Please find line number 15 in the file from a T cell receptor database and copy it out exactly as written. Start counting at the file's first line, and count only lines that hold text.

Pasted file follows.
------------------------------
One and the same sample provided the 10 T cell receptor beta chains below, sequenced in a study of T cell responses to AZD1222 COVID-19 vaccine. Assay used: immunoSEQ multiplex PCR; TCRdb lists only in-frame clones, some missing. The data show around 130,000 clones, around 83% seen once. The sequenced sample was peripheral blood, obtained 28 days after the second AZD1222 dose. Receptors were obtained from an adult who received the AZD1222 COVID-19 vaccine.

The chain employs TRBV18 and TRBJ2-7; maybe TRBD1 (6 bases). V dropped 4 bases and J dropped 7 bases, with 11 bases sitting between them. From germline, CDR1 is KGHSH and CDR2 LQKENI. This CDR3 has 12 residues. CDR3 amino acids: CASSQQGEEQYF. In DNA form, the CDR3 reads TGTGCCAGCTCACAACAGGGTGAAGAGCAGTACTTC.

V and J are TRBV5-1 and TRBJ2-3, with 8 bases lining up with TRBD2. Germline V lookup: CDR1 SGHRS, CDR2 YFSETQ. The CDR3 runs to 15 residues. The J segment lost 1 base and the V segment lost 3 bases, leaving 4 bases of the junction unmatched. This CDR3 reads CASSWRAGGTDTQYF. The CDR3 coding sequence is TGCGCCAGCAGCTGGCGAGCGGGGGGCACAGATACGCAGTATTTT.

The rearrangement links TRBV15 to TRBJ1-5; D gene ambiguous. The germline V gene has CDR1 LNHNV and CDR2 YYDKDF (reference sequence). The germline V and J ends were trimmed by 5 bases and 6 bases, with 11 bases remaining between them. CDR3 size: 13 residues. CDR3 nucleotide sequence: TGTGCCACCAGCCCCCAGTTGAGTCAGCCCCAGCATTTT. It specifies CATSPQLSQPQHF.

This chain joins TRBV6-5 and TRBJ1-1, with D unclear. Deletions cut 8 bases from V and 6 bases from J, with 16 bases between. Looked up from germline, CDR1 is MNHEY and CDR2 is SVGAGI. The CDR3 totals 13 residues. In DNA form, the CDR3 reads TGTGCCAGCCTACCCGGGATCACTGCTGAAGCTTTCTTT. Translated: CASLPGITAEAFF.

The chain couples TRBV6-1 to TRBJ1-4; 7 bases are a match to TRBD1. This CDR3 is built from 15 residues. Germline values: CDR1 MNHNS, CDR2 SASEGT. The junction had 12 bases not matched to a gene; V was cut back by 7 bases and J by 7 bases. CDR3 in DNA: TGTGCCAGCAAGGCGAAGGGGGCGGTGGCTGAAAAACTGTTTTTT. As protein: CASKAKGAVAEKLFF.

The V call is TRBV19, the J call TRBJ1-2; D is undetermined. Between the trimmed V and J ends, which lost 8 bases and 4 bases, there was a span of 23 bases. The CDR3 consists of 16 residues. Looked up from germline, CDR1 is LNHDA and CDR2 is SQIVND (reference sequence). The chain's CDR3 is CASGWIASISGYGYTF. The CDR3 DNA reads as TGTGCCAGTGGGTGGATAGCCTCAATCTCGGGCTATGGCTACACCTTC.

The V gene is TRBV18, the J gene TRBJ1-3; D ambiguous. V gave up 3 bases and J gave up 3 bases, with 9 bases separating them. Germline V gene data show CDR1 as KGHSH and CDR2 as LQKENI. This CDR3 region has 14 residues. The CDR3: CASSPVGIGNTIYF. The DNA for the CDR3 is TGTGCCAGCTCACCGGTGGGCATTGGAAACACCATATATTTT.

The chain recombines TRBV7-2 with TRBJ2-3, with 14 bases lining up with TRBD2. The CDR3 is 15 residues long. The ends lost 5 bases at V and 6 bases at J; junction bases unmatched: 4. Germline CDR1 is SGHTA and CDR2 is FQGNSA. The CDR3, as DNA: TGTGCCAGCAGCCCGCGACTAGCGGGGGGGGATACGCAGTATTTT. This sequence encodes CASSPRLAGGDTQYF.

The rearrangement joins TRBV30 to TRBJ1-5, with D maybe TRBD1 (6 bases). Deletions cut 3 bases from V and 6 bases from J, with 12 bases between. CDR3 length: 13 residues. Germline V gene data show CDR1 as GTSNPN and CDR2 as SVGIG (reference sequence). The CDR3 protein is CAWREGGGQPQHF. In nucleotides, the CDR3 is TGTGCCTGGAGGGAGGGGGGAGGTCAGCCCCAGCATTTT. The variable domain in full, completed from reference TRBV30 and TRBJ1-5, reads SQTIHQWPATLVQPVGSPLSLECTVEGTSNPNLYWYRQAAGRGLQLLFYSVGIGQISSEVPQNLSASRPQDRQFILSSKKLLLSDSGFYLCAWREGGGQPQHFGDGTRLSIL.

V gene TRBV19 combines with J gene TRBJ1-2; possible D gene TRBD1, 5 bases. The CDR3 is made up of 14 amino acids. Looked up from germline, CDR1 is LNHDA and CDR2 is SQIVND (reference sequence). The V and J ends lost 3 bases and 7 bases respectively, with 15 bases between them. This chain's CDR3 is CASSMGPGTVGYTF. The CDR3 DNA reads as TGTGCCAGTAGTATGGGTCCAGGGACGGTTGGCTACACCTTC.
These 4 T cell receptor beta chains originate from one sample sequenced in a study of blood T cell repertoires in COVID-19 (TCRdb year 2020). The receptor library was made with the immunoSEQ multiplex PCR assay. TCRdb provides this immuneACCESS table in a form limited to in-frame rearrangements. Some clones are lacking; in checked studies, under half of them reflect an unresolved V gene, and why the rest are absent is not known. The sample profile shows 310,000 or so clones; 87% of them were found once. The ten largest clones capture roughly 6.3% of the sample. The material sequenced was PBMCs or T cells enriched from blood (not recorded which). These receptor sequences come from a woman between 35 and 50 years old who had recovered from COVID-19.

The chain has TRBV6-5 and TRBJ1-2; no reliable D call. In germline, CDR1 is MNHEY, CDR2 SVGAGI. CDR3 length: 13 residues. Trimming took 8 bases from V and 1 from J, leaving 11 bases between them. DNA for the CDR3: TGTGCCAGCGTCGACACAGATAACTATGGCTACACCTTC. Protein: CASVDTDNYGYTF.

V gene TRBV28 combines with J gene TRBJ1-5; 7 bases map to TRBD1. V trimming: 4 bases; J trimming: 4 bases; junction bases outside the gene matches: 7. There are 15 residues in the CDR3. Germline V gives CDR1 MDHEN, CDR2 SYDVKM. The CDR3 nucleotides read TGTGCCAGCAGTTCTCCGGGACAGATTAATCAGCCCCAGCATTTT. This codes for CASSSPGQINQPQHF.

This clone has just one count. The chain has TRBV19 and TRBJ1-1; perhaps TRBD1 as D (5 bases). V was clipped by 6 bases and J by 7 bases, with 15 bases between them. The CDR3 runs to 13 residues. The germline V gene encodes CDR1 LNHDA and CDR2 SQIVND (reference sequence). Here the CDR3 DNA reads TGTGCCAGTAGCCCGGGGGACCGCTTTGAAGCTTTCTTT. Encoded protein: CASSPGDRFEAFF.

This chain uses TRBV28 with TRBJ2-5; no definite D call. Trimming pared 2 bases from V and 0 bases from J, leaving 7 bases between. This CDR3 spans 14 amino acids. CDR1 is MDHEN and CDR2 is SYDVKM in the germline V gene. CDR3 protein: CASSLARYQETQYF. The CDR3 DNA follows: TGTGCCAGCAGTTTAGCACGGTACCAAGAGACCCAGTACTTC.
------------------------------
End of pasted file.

This clone has just one count. The chain has TRBV19 and TRBJ1-1; perhaps TRBD1 as D (5 bases). V was clipped by 6 bases and J by 7 bases, with 15 bases between them. The CDR3 runs to 13 residues. The germline V gene encodes CDR1 LNHDA and CDR2 SQIVND (reference sequence). Here the CDR3 DNA reads TGTGCCAGTAGCCCGGGGGACCGCTTTGAAGCTTTCTTT. Encoded protein: CASSPGDRFEAFF.